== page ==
Stakeholders include all members of the project team as well as all interested entities that are internal or external to the organization. The project team identifies internal and external, positive and negative, and performing and advising stakeholders in order to determine the project requirements and the expectations of all parties involved. The project manager should manage the influences of these various stakeholders in relation to the project requirements to ensure a successful outcome.
Stakeholders have varying levels of responsibility and authority when participating on a project. This level can change over the course of the project’s life cycle. Their involvement may range from occasional contributions in surveys and focus groups to full project sponsorship which includes providing financial, political, or other support.
Some stakeholders may also detract from the success of the project, either passively or actively. These stakeholders require the project manager’s attention throughout the project’s life cycle, as well as planning to address any issues they may raise.
Stakeholder identification is a continuous process throughout the entire project life cycle. Identifying stakeholders, understanding their relative degree of influence on a project, and balancing their demands, needs, and expectations are critical to the success of the project. Failure to do so can lead to delays, cost increases, unexpected issues, and other negative consequences including project cancellation. An example is late recognition that the legal department is a significant stakeholder, which results in delays and increased expenses due to legal requirements that are required to be met before the project can be completed or the product scope is delivered.
The following are some examples of project stakeholders:
A sponsor is the person or group who provides resources and support for the project and is accountable for enabling success. The sponsor may be external or internal to the project manager’s organization. From initial conception through project closure, the sponsor promotes the project. This includes serving as spokesperson to higher levels of management to gather support throughout the organization and promoting the benefits the project brings. The sponsor leads the project through the initiating processes until formally authorized, and plays a significant role in the development of the initial scope and charter. For issues that are beyond the control of the project manager, the sponsor serves as an escalation path. The sponsor may also be involved in other important issues such as authorizing changes in scope, phase-end reviews, and go/no-go decisions when risks are particularly high. The sponsor also ensures a smooth transfer of the project’s deliverables into the business of the requesting organization after project closure.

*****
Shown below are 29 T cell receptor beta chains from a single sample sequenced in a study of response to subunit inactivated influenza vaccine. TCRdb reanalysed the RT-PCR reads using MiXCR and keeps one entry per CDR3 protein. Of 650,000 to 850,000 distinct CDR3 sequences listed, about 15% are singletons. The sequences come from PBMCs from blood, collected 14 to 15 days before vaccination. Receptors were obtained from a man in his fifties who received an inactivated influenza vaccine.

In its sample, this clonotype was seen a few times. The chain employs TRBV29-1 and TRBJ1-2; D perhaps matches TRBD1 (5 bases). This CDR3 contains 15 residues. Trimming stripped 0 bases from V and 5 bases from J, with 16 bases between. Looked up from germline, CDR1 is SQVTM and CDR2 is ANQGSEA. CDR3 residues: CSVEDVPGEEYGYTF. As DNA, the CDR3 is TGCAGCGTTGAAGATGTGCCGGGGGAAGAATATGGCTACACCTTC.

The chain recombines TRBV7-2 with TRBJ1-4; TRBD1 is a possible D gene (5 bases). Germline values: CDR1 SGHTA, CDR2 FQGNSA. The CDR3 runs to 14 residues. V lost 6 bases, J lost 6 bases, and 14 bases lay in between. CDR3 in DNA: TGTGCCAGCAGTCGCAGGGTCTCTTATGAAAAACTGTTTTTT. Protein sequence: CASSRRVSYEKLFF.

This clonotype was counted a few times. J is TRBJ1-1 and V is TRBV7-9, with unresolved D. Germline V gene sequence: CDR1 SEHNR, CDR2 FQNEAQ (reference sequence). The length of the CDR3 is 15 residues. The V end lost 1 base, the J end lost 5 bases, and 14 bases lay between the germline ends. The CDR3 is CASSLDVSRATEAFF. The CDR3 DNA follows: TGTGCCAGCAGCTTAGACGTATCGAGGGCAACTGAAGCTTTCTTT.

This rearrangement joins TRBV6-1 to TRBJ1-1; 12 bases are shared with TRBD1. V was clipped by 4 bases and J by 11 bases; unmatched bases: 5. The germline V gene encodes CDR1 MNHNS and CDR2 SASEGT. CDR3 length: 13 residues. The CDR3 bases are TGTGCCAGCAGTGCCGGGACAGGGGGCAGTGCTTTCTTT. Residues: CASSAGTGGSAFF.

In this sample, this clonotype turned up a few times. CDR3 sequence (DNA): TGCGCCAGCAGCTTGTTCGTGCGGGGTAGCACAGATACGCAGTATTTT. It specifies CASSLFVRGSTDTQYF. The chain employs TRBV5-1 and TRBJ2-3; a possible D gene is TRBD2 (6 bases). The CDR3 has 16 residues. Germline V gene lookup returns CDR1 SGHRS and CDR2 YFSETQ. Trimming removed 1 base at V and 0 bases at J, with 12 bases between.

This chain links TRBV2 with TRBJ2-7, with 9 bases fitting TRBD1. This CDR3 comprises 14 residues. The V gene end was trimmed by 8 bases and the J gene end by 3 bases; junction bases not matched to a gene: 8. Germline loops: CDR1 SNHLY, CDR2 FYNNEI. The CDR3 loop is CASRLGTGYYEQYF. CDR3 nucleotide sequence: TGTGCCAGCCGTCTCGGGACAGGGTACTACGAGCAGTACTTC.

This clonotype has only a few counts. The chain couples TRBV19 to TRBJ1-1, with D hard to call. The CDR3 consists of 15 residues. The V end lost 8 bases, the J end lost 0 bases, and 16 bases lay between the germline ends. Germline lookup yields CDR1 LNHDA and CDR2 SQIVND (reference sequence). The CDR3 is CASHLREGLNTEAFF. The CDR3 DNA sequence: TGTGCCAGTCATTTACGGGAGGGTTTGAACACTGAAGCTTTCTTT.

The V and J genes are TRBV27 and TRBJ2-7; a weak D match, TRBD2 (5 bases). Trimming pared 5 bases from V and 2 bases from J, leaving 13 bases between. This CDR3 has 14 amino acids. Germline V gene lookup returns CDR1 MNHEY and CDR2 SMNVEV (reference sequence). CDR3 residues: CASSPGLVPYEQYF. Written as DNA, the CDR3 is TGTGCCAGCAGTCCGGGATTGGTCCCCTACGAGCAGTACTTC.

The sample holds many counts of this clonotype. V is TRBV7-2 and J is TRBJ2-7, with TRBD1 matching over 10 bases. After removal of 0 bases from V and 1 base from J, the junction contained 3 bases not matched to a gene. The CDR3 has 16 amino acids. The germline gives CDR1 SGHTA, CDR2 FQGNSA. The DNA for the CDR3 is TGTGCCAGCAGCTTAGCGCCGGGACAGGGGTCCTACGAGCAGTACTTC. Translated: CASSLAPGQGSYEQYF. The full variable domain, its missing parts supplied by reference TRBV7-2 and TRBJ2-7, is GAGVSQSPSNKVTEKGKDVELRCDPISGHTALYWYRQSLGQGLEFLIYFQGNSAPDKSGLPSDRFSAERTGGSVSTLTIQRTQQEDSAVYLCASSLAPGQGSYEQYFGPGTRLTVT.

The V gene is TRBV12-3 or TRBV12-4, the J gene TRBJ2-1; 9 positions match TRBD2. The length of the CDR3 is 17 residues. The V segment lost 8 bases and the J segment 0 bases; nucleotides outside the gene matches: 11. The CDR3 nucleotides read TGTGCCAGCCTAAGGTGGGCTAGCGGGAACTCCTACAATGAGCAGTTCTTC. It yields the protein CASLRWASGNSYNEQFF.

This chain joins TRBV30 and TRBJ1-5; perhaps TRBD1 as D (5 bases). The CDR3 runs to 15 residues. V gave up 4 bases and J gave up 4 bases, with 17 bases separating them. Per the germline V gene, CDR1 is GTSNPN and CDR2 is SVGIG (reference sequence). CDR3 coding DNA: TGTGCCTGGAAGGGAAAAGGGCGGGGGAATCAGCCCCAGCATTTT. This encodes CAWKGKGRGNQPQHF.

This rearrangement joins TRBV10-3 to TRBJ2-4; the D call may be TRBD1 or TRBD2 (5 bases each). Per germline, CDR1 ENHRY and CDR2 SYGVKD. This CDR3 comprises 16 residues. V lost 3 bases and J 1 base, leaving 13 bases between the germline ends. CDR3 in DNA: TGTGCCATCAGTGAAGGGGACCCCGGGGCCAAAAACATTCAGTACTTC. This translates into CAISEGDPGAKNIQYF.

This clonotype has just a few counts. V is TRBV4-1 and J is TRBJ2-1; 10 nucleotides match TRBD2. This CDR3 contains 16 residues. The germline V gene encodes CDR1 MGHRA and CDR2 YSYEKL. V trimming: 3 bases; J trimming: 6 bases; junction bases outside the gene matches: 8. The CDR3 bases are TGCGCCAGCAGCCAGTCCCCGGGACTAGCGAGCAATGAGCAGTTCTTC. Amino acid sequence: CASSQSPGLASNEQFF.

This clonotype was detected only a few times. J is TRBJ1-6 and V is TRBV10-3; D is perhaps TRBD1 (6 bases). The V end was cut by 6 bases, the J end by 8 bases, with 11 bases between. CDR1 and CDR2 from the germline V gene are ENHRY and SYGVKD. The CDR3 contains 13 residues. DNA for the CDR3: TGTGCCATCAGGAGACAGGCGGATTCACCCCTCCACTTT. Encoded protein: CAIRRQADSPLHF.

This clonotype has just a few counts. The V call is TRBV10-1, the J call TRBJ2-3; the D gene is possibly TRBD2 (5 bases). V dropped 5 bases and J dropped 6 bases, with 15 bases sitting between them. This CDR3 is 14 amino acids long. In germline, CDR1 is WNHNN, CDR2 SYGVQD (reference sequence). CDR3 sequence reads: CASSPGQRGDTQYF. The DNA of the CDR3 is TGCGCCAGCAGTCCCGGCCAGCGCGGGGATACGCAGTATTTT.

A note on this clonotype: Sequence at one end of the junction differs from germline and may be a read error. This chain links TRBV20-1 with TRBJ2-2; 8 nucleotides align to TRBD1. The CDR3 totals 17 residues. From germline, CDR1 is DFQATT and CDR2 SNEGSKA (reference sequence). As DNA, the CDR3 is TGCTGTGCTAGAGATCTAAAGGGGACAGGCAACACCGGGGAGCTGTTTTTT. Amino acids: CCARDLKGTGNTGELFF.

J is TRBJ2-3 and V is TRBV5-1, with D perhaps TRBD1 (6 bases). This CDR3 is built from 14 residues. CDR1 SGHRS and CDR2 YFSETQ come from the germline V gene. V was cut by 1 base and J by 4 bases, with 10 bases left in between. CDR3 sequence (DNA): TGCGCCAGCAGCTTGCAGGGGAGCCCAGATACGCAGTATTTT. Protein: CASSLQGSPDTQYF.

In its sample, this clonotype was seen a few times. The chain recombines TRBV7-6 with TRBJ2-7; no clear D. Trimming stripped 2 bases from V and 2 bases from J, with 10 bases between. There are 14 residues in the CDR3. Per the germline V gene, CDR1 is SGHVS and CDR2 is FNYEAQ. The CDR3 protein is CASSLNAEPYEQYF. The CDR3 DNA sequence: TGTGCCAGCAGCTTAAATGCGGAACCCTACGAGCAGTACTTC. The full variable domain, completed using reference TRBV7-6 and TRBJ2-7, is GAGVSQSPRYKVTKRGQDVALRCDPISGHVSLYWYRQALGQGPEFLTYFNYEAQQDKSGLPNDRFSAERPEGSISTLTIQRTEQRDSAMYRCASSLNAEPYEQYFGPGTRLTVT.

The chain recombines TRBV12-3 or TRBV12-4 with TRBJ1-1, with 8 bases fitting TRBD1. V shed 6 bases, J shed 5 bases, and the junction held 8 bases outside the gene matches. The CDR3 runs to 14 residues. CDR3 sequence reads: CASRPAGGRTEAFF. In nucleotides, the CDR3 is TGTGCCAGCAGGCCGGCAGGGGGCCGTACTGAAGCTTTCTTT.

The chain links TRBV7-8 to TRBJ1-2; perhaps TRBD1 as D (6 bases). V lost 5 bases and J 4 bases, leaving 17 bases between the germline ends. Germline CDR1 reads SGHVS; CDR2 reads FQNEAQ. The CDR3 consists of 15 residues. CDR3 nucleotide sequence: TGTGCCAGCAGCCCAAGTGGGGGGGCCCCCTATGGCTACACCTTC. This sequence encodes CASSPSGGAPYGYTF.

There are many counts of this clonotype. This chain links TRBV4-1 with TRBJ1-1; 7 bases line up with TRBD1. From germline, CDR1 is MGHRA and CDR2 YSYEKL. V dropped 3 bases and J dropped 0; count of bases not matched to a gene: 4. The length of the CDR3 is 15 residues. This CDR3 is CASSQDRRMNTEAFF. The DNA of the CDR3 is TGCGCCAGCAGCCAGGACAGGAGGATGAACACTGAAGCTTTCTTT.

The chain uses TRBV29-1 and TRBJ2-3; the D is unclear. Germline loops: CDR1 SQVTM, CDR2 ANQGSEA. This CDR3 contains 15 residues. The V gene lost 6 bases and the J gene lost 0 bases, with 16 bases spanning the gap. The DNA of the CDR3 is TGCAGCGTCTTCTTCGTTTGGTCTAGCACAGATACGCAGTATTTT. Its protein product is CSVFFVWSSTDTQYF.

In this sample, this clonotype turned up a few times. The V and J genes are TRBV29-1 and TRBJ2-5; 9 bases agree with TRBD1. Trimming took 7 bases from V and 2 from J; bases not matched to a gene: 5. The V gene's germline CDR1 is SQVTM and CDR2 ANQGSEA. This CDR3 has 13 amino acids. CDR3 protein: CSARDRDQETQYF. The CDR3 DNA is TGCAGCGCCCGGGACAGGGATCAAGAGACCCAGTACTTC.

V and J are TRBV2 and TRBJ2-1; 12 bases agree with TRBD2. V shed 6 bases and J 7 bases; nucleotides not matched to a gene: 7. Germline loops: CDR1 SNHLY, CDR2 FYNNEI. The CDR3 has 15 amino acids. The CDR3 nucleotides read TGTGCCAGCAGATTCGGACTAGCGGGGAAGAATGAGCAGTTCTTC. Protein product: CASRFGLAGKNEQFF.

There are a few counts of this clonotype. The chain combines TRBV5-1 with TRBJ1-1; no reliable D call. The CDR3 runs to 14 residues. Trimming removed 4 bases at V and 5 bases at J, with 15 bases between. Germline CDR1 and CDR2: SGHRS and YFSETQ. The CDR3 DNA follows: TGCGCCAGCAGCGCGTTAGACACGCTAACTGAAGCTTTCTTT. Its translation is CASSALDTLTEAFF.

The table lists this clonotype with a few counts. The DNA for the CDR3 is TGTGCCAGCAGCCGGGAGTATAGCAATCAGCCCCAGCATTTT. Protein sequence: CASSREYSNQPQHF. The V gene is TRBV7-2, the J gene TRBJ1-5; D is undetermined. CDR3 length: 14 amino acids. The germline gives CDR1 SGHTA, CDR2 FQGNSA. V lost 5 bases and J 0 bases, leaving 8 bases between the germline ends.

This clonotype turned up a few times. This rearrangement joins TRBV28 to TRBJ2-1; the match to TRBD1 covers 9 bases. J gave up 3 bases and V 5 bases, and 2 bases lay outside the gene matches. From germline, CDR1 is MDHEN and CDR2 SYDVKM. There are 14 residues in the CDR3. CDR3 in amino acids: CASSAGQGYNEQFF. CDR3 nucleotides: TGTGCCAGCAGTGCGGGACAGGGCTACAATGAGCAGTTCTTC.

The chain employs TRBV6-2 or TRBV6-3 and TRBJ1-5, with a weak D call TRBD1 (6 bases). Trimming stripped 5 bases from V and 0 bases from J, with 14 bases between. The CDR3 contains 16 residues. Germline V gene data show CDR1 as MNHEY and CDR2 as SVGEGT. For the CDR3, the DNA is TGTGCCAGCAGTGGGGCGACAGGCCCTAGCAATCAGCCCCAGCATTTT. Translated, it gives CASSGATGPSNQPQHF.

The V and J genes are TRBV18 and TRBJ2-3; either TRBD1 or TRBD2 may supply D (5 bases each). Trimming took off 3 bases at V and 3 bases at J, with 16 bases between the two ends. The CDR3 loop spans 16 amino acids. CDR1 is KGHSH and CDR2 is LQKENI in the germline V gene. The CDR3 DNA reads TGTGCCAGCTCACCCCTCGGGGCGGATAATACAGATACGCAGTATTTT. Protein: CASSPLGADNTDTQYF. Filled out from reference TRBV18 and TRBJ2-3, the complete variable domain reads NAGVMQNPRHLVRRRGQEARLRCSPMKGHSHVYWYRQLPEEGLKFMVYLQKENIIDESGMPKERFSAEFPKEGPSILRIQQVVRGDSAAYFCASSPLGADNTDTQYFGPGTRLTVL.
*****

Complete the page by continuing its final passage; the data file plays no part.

Customers and users:
Customers are the persons or organizations who will approve and manage the project’s product, service, or result. Users are the persons or organizations who will use the project’s product, service, or result. Customers and users may be internal or external to the performing organization and may also exist in multiple layers. For example, the customers for a new pharmaceutical product could include the doctors who prescribe it, the patients who use it and the insurers who pay for it. In some application areas, customers and users are synonymous, while in others, customers refer to the entity acquiring the project’s product, and users refer to those who will directly utilize the project’s product.
Sellers, also called vendors, suppliers, or contractors, are external companies that enter into a contractual agreement to provide components or services necessary for the project.
Business partners are external organizations that have a special relationship with the enterprise, sometimes attained through a certification process. Business partners provide specialized expertise or fill a specified role such as installation, customization, training, or support.
Author : Mahmoud Qeshreh